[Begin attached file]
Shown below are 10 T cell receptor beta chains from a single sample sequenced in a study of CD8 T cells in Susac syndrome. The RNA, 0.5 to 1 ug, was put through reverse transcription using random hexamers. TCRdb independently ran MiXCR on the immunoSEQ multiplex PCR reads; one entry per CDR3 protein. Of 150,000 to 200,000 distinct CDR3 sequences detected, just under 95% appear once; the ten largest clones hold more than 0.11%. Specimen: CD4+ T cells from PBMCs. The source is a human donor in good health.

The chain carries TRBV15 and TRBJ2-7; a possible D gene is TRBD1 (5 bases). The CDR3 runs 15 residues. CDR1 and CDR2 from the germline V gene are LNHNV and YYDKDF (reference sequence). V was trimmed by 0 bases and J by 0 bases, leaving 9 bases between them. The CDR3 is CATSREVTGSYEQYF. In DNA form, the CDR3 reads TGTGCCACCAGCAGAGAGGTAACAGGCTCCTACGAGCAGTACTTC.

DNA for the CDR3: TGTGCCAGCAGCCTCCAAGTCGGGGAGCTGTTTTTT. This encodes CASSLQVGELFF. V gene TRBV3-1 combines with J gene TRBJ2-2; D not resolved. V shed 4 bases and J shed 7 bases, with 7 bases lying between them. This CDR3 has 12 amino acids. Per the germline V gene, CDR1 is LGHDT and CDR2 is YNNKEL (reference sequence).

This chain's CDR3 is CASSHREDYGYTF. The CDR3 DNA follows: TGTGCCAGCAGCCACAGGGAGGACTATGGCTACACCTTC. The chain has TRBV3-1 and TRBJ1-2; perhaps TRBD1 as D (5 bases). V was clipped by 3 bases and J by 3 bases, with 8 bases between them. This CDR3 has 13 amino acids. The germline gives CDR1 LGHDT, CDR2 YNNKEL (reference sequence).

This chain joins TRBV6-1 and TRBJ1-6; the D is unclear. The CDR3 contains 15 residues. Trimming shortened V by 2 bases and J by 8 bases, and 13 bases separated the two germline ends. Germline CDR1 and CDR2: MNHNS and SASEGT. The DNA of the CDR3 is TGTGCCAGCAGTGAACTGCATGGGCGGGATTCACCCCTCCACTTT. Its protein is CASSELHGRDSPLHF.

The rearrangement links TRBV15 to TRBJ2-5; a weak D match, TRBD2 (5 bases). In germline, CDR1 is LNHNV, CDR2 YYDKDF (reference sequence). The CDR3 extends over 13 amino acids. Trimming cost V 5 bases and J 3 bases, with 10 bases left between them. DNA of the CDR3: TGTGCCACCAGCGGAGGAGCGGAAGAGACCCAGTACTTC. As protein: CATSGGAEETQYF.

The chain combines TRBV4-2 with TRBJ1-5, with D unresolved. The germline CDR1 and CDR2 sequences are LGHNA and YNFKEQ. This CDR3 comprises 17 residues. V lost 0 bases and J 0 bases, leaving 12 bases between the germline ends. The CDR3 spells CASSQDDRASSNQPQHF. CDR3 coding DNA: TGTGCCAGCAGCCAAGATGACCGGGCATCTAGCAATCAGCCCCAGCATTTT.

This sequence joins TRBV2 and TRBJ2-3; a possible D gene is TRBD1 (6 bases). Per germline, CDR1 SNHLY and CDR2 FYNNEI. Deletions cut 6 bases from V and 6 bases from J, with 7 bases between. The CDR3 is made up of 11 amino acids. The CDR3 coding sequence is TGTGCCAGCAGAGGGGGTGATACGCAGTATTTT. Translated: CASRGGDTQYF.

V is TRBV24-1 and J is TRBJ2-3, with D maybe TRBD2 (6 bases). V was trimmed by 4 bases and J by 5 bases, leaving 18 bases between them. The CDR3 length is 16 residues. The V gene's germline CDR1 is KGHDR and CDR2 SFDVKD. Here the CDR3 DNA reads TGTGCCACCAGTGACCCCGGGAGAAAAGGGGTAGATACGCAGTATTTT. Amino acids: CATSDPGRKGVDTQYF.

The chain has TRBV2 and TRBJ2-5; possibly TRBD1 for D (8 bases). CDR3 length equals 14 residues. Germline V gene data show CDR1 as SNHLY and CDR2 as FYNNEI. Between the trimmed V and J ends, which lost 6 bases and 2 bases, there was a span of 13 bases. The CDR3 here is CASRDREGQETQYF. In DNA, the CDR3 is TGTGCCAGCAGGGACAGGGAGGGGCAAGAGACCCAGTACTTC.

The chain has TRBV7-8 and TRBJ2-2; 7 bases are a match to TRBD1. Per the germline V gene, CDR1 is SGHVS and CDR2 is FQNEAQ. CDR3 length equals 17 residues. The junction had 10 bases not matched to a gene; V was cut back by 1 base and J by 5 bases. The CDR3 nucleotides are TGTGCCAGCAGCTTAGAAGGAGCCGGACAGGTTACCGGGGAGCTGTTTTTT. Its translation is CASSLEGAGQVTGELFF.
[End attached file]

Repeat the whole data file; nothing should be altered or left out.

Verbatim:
Shown below are 10 T cell receptor beta chains from a single sample sequenced in a study of CD8 T cells in Susac syndrome. The RNA, 0.5 to 1 ug, was put through reverse transcription using random hexamers. TCRdb independently ran MiXCR on the immunoSEQ multiplex PCR reads; one entry per CDR3 protein. Of 150,000 to 200,000 distinct CDR3 sequences detected, just under 95% appear once; the ten largest clones hold more than 0.11%. Specimen: CD4+ T cells from PBMCs. The source is a human donor in good health.

The chain carries TRBV15 and TRBJ2-7; a possible D gene is TRBD1 (5 bases). The CDR3 runs 15 residues. CDR1 and CDR2 from the germline V gene are LNHNV and YYDKDF (reference sequence). V was trimmed by 0 bases and J by 0 bases, leaving 9 bases between them. The CDR3 is CATSREVTGSYEQYF. In DNA form, the CDR3 reads TGTGCCACCAGCAGAGAGGTAACAGGCTCCTACGAGCAGTACTTC.

DNA for the CDR3: TGTGCCAGCAGCCTCCAAGTCGGGGAGCTGTTTTTT. This encodes CASSLQVGELFF. V gene TRBV3-1 combines with J gene TRBJ2-2; D not resolved. V shed 4 bases and J shed 7 bases, with 7 bases lying between them. This CDR3 has 12 amino acids. Per the germline V gene, CDR1 is LGHDT and CDR2 is YNNKEL (reference sequence).

This chain's CDR3 is CASSHREDYGYTF. The CDR3 DNA follows: TGTGCCAGCAGCCACAGGGAGGACTATGGCTACACCTTC. The chain has TRBV3-1 and TRBJ1-2; perhaps TRBD1 as D (5 bases). V was clipped by 3 bases and J by 3 bases, with 8 bases between them. This CDR3 has 13 amino acids. The germline gives CDR1 LGHDT, CDR2 YNNKEL (reference sequence).

This chain joins TRBV6-1 and TRBJ1-6; the D is unclear. The CDR3 contains 15 residues. Trimming shortened V by 2 bases and J by 8 bases, and 13 bases separated the two germline ends. Germline CDR1 and CDR2: MNHNS and SASEGT. The DNA of the CDR3 is TGTGCCAGCAGTGAACTGCATGGGCGGGATTCACCCCTCCACTTT. Its protein is CASSELHGRDSPLHF.

The rearrangement links TRBV15 to TRBJ2-5; a weak D match, TRBD2 (5 bases). In germline, CDR1 is LNHNV, CDR2 YYDKDF (reference sequence). The CDR3 extends over 13 amino acids. Trimming cost V 5 bases and J 3 bases, with 10 bases left between them. DNA of the CDR3: TGTGCCACCAGCGGAGGAGCGGAAGAGACCCAGTACTTC. As protein: CATSGGAEETQYF.

The chain combines TRBV4-2 with TRBJ1-5, with D unresolved. The germline CDR1 and CDR2 sequences are LGHNA and YNFKEQ. This CDR3 comprises 17 residues. V lost 0 bases and J 0 bases, leaving 12 bases between the germline ends. The CDR3 spells CASSQDDRASSNQPQHF. CDR3 coding DNA: TGTGCCAGCAGCCAAGATGACCGGGCATCTAGCAATCAGCCCCAGCATTTT.

This sequence joins TRBV2 and TRBJ2-3; a possible D gene is TRBD1 (6 bases). Per germline, CDR1 SNHLY and CDR2 FYNNEI. Deletions cut 6 bases from V and 6 bases from J, with 7 bases between. The CDR3 is made up of 11 amino acids. The CDR3 coding sequence is TGTGCCAGCAGAGGGGGTGATACGCAGTATTTT. Translated: CASRGGDTQYF.

V is TRBV24-1 and J is TRBJ2-3, with D maybe TRBD2 (6 bases). V was trimmed by 4 bases and J by 5 bases, leaving 18 bases between them. The CDR3 length is 16 residues. The V gene's germline CDR1 is KGHDR and CDR2 SFDVKD. Here the CDR3 DNA reads TGTGCCACCAGTGACCCCGGGAGAAAAGGGGTAGATACGCAGTATTTT. Amino acids: CATSDPGRKGVDTQYF.

The chain has TRBV2 and TRBJ2-5; possibly TRBD1 for D (8 bases). CDR3 length equals 14 residues. Germline V gene data show CDR1 as SNHLY and CDR2 as FYNNEI. Between the trimmed V and J ends, which lost 6 bases and 2 bases, there was a span of 13 bases. The CDR3 here is CASRDREGQETQYF. In DNA, the CDR3 is TGTGCCAGCAGGGACAGGGAGGGGCAAGAGACCCAGTACTTC.

The chain has TRBV7-8 and TRBJ2-2; 7 bases are a match to TRBD1. Per the germline V gene, CDR1 is SGHVS and CDR2 is FQNEAQ. CDR3 length equals 17 residues. The junction had 10 bases not matched to a gene; V was cut back by 1 base and J by 5 bases. The CDR3 nucleotides are TGTGCCAGCAGCTTAGAAGGAGCCGGACAGGTTACCGGGGAGCTGTTTTTT. Its translation is CASSLEGAGQVTGELFF.